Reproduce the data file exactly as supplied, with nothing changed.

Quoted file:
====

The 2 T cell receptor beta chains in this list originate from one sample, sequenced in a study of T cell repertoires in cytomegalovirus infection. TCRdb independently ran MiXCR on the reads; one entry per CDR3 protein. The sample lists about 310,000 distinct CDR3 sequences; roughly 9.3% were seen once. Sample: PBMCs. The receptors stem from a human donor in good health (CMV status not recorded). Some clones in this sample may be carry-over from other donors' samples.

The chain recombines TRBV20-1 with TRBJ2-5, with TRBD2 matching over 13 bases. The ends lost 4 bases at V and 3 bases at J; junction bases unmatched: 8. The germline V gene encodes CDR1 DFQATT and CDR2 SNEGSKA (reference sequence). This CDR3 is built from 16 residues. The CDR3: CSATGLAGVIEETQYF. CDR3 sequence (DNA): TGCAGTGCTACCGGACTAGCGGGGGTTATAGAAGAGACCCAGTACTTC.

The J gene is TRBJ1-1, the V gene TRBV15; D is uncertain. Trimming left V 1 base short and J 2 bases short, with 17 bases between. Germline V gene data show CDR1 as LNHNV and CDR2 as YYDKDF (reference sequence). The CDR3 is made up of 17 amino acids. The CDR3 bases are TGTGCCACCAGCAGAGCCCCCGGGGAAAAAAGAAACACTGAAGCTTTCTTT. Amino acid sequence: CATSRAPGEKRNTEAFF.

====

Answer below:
The 2 T cell receptor beta chains in this list originate from one sample, sequenced in a study of T cell repertoires in cytomegalovirus infection. TCRdb independently ran MiXCR on the reads; one entry per CDR3 protein. The sample lists about 310,000 distinct CDR3 sequences; roughly 9.3% were seen once. Sample: PBMCs. The receptors stem from a human donor in good health (CMV status not recorded). Some clones in this sample may be carry-over from other donors' samples.

The chain recombines TRBV20-1 with TRBJ2-5, with TRBD2 matching over 13 bases. The ends lost 4 bases at V and 3 bases at J; junction bases unmatched: 8. The germline V gene encodes CDR1 DFQATT and CDR2 SNEGSKA (reference sequence). This CDR3 is built from 16 residues. The CDR3: CSATGLAGVIEETQYF. CDR3 sequence (DNA): TGCAGTGCTACCGGACTAGCGGGGGTTATAGAAGAGACCCAGTACTTC.

The J gene is TRBJ1-1, the V gene TRBV15; D is uncertain. Trimming left V 1 base short and J 2 bases short, with 17 bases between. Germline V gene data show CDR1 as LNHNV and CDR2 as YYDKDF (reference sequence). The CDR3 is made up of 17 amino acids. The CDR3 bases are TGTGCCACCAGCAGAGCCCCCGGGGAAAAAAGAAACACTGAAGCTTTCTTT. Amino acid sequence: CATSRAPGEKRNTEAFF.